This kind of paper looks at the usefulness of the Sociable Amplification of Risk Platform (SARF) in understanding the media's role in risk interaction. The SARF aims to examine contextually just how risk and risk incidents interact with internal, social, institutional, and social processes in manners that amplify or attenuate risk perceptions and problems, thereby surrounding risk behavior and outcomes (Pidgeon ou al., 2003; Kasperson, 1992; Renn ain al., 1992; Renn, 1991; Kasperson ainsi que al., 1988). The SARF borrows the metaphor of amplification via classical sales and marketing communications theory to analyse how social providers generate and mutate ‘risk signals'. In Stage One of the SARF, these kinds of risk signs are predictably transformed as they filter through various interpersonal and individual ‘amplification stations' leading to the social extreme or damping of risk. In Level Two of the * Publisher to whom correspondence should be addressed. Dr . V. Bakir, Field of Mass media and Traditions, Department of Society and Culture, College of Humanities, Law and Social Sciences, Forest Area, Room 230, Trefforest, Pontypridd, Wales, UK, CF thirty seven 1DL. Tel: 44(0)1443 654 520. E-mail: [email protected] air conditioning unit. uk. Record of Risk Research ISSN 1366-9877 print/ISSN 1466-4461 online # 2006 Taylor & Francis http://www.tandf.co.uk/journals DOI: 15. 1080/13669870500166898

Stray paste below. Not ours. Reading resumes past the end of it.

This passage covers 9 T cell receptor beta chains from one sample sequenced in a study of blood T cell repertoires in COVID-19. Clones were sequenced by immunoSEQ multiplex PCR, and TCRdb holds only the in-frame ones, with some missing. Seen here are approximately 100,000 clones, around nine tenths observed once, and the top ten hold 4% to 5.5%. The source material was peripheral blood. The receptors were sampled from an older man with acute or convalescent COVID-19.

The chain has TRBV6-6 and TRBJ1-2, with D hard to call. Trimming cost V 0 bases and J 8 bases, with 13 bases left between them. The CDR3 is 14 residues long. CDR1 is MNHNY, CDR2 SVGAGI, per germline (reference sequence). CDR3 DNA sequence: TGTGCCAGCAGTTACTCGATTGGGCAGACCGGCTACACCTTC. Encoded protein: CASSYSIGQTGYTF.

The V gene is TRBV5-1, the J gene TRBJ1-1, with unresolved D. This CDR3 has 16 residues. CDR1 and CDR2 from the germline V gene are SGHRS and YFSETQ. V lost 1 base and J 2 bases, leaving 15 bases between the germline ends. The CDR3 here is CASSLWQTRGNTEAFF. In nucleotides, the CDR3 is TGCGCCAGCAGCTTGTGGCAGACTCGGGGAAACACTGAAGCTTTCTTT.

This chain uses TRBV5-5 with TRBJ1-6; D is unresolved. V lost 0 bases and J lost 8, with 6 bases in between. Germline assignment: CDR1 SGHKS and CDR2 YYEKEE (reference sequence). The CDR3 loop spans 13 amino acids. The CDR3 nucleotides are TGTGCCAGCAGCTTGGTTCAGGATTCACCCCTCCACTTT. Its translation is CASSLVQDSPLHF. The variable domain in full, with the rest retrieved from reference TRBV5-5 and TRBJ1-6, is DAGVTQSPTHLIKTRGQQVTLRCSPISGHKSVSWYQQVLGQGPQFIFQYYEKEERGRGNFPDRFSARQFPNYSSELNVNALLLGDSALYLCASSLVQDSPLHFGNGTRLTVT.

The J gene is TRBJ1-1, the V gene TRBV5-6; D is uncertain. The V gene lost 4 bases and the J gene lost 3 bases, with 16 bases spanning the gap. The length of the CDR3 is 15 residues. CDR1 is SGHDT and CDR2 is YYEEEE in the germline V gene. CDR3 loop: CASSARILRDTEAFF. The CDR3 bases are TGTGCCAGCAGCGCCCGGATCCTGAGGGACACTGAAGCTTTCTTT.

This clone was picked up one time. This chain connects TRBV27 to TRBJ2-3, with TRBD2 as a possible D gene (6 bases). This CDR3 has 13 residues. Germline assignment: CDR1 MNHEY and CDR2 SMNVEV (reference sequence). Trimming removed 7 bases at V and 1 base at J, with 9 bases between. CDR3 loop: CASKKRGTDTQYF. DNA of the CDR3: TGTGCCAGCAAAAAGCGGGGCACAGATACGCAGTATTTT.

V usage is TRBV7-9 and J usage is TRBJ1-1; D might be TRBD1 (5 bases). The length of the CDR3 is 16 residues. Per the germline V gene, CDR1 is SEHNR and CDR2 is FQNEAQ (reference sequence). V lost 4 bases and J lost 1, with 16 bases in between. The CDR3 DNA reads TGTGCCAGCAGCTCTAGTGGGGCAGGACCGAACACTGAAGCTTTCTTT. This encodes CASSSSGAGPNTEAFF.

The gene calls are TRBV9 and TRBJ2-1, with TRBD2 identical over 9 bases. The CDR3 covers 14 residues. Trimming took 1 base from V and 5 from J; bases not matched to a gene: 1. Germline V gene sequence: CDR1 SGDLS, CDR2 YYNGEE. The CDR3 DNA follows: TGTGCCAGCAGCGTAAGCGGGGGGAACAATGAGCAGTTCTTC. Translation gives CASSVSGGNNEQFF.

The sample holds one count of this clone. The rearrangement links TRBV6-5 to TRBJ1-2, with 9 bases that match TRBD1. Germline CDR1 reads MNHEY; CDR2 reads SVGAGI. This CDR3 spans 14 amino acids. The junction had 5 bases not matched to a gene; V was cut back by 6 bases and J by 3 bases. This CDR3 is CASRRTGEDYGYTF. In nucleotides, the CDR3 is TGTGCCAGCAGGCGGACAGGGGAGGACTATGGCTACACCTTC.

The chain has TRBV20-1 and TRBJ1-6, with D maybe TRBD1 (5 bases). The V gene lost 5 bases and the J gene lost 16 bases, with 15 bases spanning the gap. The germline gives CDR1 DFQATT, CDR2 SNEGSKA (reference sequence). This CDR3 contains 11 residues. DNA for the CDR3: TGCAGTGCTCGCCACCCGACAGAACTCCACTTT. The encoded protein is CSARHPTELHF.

SARF, social exorbitance can produce resulting ‘ripples' (such loss of rely upon decision specialists or industry) spreading much beyond the chance event's preliminary impact (Kasperson, 1992; Renn et al., 1992; Renn, 1991; Kasperson et al., 1988). As its creation 23 years ago, the SARF has been greatly critiqued from a range of perspectives (e. g. Rayner, 1988; Grab, 1988; Svenson, 1988) and so further sophisticated (see Kasperson and Kasperson, 1996; Melts away et ing., 1993; Kasperson, 1992; Renn, 1992; Renn et 's., 1992; Kasperson and Kasperson, 1991; Renn, 1991; Can burn, 1990). This kind of paper addresses a number of critiques from the perspective of Multimedia Studies, particularly: (a) It is static pregnancy of connection (Murdock ain al., 2003, p. 158; Petts et al., 2001; Rayner, 1988, p. 202); (b) Their lack of interest towards just how key celebrities use the mass media (Petts ou al., 2001, p. 90; Rayner, 1988, p. 202); (c) The lack of organized attention towards the media because an amplification station (Murdock et 's.,...